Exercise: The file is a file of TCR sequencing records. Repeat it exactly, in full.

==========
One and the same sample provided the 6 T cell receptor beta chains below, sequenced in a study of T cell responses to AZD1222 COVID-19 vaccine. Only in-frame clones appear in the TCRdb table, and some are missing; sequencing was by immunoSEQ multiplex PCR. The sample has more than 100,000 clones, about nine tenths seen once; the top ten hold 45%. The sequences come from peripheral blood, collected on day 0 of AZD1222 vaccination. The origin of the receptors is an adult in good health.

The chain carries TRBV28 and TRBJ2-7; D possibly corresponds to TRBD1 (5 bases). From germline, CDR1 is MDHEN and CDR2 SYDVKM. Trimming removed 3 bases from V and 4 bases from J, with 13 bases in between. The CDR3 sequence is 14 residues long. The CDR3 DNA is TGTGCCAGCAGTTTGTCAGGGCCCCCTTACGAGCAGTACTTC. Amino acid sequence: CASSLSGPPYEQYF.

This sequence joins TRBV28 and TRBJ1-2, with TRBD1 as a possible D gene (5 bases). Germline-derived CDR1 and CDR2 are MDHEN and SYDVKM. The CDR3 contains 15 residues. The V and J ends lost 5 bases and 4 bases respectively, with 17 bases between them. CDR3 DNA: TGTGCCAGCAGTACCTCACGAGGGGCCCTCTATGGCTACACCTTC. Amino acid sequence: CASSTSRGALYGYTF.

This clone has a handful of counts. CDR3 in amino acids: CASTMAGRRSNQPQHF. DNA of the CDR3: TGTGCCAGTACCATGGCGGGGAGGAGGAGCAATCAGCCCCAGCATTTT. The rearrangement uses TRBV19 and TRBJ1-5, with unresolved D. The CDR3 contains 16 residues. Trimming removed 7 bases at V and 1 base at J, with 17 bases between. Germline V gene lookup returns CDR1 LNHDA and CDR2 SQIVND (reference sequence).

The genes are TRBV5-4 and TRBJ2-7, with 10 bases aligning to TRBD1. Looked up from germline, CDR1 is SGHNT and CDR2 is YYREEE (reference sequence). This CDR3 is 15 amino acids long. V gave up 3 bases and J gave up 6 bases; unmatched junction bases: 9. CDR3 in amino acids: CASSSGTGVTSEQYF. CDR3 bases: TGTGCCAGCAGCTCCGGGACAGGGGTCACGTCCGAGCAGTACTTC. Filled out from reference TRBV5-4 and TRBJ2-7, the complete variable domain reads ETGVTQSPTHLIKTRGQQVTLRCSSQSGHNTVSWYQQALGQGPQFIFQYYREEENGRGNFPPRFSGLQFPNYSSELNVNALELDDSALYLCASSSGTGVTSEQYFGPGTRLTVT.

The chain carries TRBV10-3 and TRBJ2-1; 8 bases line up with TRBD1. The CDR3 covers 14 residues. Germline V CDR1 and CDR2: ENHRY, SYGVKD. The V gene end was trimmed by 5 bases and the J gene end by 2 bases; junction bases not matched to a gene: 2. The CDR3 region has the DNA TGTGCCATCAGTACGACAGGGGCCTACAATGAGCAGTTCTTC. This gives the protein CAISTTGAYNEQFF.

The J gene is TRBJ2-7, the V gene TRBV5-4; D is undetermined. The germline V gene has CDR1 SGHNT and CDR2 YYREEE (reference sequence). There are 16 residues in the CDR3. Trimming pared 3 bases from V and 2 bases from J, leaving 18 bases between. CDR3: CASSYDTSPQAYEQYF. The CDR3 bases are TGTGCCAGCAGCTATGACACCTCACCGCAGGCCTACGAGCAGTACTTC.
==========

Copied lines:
One and the same sample provided the 6 T cell receptor beta chains below, sequenced in a study of T cell responses to AZD1222 COVID-19 vaccine. Only in-frame clones appear in the TCRdb table, and some are missing; sequencing was by immunoSEQ multiplex PCR. The sample has more than 100,000 clones, about nine tenths seen once; the top ten hold 45%. The sequences come from peripheral blood, collected on day 0 of AZD1222 vaccination. The origin of the receptors is an adult in good health.

The chain carries TRBV28 and TRBJ2-7; D possibly corresponds to TRBD1 (5 bases). From germline, CDR1 is MDHEN and CDR2 SYDVKM. Trimming removed 3 bases from V and 4 bases from J, with 13 bases in between. The CDR3 sequence is 14 residues long. The CDR3 DNA is TGTGCCAGCAGTTTGTCAGGGCCCCCTTACGAGCAGTACTTC. Amino acid sequence: CASSLSGPPYEQYF.

This sequence joins TRBV28 and TRBJ1-2, with TRBD1 as a possible D gene (5 bases). Germline-derived CDR1 and CDR2 are MDHEN and SYDVKM. The CDR3 contains 15 residues. The V and J ends lost 5 bases and 4 bases respectively, with 17 bases between them. CDR3 DNA: TGTGCCAGCAGTACCTCACGAGGGGCCCTCTATGGCTACACCTTC. Amino acid sequence: CASSTSRGALYGYTF.

This clone has a handful of counts. CDR3 in amino acids: CASTMAGRRSNQPQHF. DNA of the CDR3: TGTGCCAGTACCATGGCGGGGAGGAGGAGCAATCAGCCCCAGCATTTT. The rearrangement uses TRBV19 and TRBJ1-5, with unresolved D. The CDR3 contains 16 residues. Trimming removed 7 bases at V and 1 base at J, with 17 bases between. Germline V gene lookup returns CDR1 LNHDA and CDR2 SQIVND (reference sequence).

The genes are TRBV5-4 and TRBJ2-7, with 10 bases aligning to TRBD1. Looked up from germline, CDR1 is SGHNT and CDR2 is YYREEE (reference sequence). This CDR3 is 15 amino acids long. V gave up 3 bases and J gave up 6 bases; unmatched junction bases: 9. CDR3 in amino acids: CASSSGTGVTSEQYF. CDR3 bases: TGTGCCAGCAGCTCCGGGACAGGGGTCACGTCCGAGCAGTACTTC. Filled out from reference TRBV5-4 and TRBJ2-7, the complete variable domain reads ETGVTQSPTHLIKTRGQQVTLRCSSQSGHNTVSWYQQALGQGPQFIFQYYREEENGRGNFPPRFSGLQFPNYSSELNVNALELDDSALYLCASSSGTGVTSEQYFGPGTRLTVT.

The chain carries TRBV10-3 and TRBJ2-1; 8 bases line up with TRBD1. The CDR3 covers 14 residues. Germline V CDR1 and CDR2: ENHRY, SYGVKD. The V gene end was trimmed by 5 bases and the J gene end by 2 bases; junction bases not matched to a gene: 2. The CDR3 region has the DNA TGTGCCATCAGTACGACAGGGGCCTACAATGAGCAGTTCTTC. This gives the protein CAISTTGAYNEQFF.

The J gene is TRBJ2-7, the V gene TRBV5-4; D is undetermined. The germline V gene has CDR1 SGHNT and CDR2 YYREEE (reference sequence). There are 16 residues in the CDR3. Trimming pared 3 bases from V and 2 bases from J, leaving 18 bases between. CDR3: CASSYDTSPQAYEQYF. The CDR3 bases are TGTGCCAGCAGCTATGACACCTCACCGCAGGCCTACGAGCAGTACTTC.